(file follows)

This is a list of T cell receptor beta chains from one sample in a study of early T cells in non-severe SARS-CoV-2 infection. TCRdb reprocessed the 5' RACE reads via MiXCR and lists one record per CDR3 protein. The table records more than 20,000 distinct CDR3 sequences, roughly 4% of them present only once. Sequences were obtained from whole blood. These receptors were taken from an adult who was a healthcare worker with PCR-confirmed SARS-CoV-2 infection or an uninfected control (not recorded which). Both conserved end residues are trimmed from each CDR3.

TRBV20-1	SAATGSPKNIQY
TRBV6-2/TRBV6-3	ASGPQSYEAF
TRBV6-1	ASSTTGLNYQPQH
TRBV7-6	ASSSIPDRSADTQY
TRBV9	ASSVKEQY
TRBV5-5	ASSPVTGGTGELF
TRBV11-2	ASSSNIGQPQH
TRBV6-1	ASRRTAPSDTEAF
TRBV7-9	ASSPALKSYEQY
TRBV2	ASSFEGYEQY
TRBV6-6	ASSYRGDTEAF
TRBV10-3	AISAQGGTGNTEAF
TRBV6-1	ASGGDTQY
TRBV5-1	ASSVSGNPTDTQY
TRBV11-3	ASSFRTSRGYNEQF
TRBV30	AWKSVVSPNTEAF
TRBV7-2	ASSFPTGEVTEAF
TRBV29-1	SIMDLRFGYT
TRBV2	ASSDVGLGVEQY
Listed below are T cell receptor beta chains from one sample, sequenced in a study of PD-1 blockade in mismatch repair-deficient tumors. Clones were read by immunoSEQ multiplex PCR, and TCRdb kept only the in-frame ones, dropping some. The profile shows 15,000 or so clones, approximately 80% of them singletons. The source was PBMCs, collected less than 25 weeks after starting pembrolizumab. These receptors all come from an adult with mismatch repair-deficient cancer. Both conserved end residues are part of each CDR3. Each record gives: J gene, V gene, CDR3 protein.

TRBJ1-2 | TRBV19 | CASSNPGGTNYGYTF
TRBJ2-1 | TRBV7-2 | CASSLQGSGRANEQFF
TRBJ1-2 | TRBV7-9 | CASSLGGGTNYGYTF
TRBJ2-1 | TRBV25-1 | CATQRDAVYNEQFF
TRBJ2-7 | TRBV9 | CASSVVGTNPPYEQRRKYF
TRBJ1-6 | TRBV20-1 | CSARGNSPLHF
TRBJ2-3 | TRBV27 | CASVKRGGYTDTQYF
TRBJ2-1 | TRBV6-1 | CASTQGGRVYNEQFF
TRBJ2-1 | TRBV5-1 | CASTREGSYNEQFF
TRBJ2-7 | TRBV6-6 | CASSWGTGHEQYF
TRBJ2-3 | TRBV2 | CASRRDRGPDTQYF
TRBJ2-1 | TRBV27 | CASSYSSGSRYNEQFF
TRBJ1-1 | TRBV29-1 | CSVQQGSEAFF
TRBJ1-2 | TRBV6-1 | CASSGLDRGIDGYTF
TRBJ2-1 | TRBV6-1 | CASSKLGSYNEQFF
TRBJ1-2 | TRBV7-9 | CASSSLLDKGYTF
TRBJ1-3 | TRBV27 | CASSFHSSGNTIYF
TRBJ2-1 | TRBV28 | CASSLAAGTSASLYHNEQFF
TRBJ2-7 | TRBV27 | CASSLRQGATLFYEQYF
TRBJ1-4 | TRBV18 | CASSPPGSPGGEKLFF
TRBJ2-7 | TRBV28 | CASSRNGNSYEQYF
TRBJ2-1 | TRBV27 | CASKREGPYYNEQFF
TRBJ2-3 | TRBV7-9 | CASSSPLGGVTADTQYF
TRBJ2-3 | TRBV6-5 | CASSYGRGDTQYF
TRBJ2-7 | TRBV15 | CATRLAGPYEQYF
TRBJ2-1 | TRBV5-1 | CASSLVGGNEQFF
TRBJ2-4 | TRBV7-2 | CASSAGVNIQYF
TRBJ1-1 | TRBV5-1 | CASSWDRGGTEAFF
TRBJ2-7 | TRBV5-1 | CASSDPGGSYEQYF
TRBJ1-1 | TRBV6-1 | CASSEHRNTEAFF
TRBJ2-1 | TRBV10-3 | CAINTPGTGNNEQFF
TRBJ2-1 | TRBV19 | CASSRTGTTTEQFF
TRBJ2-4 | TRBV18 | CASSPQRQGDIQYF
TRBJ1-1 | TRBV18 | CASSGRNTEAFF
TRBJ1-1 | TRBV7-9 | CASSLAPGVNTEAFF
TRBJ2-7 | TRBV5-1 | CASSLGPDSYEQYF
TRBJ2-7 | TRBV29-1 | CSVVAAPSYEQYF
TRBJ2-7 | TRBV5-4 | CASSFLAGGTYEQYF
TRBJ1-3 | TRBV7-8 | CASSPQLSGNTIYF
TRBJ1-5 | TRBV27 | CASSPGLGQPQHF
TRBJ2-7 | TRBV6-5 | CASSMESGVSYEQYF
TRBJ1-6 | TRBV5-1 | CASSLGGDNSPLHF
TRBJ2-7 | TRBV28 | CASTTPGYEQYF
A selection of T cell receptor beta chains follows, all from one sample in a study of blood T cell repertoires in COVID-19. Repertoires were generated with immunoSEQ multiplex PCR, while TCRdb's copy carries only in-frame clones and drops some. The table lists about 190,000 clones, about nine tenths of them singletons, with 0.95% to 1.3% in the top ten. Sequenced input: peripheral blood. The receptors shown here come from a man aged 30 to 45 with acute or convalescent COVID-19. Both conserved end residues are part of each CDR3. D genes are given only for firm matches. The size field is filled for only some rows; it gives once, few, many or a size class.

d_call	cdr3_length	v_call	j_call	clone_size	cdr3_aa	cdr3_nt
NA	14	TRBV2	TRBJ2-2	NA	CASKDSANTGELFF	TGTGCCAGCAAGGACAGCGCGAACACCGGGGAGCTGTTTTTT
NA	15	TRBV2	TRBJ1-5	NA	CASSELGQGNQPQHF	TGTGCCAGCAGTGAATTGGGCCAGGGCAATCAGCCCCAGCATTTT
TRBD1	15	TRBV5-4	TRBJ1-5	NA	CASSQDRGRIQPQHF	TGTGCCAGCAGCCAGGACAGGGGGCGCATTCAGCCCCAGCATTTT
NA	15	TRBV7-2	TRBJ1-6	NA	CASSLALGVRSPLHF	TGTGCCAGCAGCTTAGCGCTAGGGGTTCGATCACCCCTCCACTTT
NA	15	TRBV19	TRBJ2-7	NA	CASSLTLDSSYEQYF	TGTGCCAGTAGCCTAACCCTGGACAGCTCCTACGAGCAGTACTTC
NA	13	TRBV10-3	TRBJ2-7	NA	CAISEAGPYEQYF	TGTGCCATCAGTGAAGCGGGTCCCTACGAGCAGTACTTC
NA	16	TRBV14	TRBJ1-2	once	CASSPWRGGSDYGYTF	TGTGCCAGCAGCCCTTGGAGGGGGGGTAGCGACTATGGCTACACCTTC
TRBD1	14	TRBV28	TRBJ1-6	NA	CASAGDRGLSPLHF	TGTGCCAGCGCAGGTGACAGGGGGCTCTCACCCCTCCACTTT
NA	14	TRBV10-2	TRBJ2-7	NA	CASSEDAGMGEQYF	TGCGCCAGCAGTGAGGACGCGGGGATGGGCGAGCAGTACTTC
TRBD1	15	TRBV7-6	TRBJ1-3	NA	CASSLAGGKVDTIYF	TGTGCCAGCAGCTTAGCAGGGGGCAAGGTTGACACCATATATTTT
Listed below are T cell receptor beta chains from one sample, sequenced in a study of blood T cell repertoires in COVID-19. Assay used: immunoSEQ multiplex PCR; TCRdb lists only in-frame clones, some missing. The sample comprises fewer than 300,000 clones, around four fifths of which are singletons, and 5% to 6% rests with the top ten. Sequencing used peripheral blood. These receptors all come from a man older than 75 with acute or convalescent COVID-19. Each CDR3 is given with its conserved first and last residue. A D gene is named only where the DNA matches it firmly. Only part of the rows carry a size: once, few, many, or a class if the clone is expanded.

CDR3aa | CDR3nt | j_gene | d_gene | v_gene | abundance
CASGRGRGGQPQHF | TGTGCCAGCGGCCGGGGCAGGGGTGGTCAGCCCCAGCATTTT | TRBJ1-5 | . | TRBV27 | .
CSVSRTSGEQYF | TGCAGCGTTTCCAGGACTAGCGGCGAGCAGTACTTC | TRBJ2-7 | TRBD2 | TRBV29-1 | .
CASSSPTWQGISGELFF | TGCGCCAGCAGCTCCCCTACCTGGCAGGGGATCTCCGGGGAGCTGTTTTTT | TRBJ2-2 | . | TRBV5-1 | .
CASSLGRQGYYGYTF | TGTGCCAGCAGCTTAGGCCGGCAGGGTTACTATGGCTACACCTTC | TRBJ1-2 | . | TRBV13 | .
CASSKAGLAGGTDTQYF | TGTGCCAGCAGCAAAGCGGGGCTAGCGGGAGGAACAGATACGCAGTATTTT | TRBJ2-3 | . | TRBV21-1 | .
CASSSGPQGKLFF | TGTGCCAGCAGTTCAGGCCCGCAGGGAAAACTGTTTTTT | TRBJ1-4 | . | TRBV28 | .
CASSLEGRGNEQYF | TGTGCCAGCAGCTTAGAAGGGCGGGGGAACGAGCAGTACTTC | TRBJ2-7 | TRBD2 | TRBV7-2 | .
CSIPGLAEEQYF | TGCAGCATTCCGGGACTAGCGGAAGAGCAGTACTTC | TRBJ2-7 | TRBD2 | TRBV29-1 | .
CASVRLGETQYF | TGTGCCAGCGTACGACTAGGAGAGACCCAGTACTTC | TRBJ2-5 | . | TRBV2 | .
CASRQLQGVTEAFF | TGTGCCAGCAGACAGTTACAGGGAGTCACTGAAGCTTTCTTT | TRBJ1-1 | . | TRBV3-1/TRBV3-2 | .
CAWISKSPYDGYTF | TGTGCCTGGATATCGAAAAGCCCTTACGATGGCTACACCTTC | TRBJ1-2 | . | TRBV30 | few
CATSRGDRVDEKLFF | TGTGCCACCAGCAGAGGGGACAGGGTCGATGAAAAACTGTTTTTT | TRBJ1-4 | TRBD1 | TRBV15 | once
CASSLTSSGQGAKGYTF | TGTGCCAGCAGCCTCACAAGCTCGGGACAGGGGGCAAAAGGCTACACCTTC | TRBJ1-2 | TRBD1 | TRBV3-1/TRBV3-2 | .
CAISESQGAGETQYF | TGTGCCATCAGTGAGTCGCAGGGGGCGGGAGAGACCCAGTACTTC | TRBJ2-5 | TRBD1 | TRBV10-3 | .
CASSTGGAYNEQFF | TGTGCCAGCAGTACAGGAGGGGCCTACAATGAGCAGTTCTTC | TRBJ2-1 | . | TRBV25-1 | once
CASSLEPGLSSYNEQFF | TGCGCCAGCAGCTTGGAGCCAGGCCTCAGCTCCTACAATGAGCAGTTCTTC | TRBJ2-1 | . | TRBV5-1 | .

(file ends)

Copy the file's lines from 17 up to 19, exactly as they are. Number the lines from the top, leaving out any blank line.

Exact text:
TRBV30	AWKSVVSPNTEAF
TRBV7-2	ASSFPTGEVTEAF
TRBV29-1	SIMDLRFGYT